Therefore, an unresolved need exists in the industry for a low resistance, ohmic contact between a metal surface and a semiconductor surface without depositing a metal layer directly on the semiconductor surface and without requiring other extensive preparation of the semiconductor surface.
It is an object of the present invention to provide an improved metal to semiconductor contact.
It is another object of the present invention to provide an improved method for fabricating electrical contacts between a metal trace and a semiconductor surface.
It is another object of the present invention to provide a low resistance, ohmic contact between a metal trace formed on an insulating substrate and a semiconductor surface bonded to the insulating substrate over the metal trace.
These and other objects are provided according to the present invention by a conductive dimple deposited on a metal surface that is in contact with a semiconductor surface, whereby the conductive dimple is interposed between the metal surface and the semiconductor surface. Upon bonding the semiconductor surface to an insulating surface such that the metal surface is positioned therebetween, the conductive dimple is essentially crushed by the forces bonding the semiconductor surface to the insulating surface. Thus, an intimate contact between the metal surface and the semiconductor surface is created. The electrical contact formed between the metal surface and the semiconductor surface is ohmic, and of consistently low resistance. Thus, the present invention provides an advantageous technique for obtaining a low resistance, ohmic contact without having to deposit a metal layer directly on the semiconductor surface. Further, the present invention consistently produces low resistance contact, which may significantly increase product yield, reliability, and stability (i.e., reduced long-term drift) of MEMS devices incorporating such a contact.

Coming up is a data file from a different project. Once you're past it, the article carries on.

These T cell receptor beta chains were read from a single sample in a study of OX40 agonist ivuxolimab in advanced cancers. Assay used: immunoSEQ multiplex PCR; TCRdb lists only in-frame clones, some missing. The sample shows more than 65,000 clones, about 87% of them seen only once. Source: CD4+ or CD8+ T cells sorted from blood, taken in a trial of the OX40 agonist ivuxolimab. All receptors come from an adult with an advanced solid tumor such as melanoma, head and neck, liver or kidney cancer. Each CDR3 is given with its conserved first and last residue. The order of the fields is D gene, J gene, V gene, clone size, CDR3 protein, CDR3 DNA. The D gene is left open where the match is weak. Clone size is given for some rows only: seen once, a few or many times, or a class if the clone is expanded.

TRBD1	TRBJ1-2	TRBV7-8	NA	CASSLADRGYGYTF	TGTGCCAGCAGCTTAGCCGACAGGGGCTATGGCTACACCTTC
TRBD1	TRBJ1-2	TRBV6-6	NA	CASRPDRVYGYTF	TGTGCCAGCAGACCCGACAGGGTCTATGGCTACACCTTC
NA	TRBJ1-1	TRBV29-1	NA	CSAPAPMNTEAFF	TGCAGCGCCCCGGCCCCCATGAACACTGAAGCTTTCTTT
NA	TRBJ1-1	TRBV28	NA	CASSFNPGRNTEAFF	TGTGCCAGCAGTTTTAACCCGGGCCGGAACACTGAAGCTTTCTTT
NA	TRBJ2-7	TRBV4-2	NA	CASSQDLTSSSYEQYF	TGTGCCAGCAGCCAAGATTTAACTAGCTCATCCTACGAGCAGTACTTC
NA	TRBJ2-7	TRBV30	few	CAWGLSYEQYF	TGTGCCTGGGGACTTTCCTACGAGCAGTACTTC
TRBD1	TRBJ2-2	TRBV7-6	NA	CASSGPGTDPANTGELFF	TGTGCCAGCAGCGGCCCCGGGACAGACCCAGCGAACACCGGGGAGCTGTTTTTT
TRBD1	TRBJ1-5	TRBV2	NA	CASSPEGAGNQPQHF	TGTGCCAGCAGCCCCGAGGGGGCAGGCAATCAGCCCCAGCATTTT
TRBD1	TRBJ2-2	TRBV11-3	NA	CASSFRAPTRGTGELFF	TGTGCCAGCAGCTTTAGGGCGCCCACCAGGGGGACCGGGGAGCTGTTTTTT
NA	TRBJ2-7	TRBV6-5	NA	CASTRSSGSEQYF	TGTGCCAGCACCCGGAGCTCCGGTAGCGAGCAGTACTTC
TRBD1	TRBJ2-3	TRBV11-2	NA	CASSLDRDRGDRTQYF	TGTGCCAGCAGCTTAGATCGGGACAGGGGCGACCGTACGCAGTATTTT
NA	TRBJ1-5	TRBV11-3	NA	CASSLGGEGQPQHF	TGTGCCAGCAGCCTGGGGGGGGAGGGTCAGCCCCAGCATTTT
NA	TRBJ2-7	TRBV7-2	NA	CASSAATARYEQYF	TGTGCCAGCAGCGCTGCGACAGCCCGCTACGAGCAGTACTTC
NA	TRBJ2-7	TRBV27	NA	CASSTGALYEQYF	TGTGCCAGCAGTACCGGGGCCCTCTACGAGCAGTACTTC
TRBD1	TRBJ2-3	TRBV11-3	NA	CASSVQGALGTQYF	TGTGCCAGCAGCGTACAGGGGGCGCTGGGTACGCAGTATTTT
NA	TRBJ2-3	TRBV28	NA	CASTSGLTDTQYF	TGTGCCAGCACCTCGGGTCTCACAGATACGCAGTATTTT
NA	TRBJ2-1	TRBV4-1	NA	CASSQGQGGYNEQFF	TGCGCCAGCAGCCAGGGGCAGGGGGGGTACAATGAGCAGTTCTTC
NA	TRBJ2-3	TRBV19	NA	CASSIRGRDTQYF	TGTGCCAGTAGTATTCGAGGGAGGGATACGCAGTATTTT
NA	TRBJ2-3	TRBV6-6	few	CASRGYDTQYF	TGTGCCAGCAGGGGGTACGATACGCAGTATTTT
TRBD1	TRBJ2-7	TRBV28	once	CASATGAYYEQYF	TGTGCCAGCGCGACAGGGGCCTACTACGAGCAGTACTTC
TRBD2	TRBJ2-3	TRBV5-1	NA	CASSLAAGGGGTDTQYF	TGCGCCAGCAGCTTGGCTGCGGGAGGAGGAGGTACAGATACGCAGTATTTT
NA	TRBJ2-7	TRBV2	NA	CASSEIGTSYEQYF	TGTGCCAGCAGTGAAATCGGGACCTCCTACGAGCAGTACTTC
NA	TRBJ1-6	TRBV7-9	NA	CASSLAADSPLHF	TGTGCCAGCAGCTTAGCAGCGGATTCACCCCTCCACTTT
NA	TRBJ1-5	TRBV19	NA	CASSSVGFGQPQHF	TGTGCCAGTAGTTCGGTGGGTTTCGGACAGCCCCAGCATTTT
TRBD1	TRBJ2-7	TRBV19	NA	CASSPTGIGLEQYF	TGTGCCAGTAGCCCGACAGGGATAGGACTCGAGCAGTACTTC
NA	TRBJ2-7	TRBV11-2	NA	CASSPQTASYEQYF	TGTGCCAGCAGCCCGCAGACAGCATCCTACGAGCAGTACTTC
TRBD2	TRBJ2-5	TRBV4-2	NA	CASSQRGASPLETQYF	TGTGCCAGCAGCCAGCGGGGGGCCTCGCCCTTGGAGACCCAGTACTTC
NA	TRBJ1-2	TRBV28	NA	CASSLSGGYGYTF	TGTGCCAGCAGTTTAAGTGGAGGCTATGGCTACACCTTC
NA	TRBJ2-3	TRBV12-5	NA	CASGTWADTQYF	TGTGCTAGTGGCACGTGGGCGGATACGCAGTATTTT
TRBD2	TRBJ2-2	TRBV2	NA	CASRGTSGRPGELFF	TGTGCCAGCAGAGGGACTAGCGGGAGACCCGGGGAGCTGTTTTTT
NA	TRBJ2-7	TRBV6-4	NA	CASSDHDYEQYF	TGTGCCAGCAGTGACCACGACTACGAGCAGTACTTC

In accordance with an aspect of the present invention, a semiconductor device comprises an insulating substrate, a conductive trace formed on the insulating substrate, and a semiconductor element which is bonded to the insulating substrate, wherein a portion of the semiconductor element is bonded to the insulating substrate opposite the conductive trace so as to overlie and be in contact with the conductive trace. In addition, the present invention provides for a dimple comprising a layer of conductive material that is interposed between the conductive trace and the portion of the semiconductor element in contact with the conductive trace. The dimple is preferably fabricated on the conductive trace prior to the bonding of the semiconductor element to the insulating substrate. The dimple is formed so as to extend a sufficient height above the surface of the insulating substrate so that the dimple deforms during the bonding process. Thus, the dimple is able to create an intimate contact between the conductive trace and the semiconductor element. Further, the dimple is preferably of a compact, regular shape such as square or circle, though it will be recognized by those skilled in the art that the dimple may take elongated or other non-regular shapes as well.
The conductive trace may comprise a layer of almost any conductor, such as gold. The dimple may comprise a layer of the same material, such as gold or other soft metal such as silver, copper, potassium, sodium, lithium, cadmium, zinc, indium, gallium, aluminum, lead, tin, bismuth, antimony, arsenic, or their alloys. The insulating layer may comprise glass. If the insulating layer comprises glass, then the semiconductor element is preferably bonded to the glass substrate by anodic bonding.
In accordance with another aspect of the present invention, a microelectronic fabrication method for forming a pressure contact between a conductive trace and a semiconductor element comprises the steps of forming the conductive trace on an insulating substrate, forming at least one conductive dimple on the conductive trace, and attaching the semiconductor element to the insulating substrate opposite the conductive trace so as to overlie and contact the conductive dimple.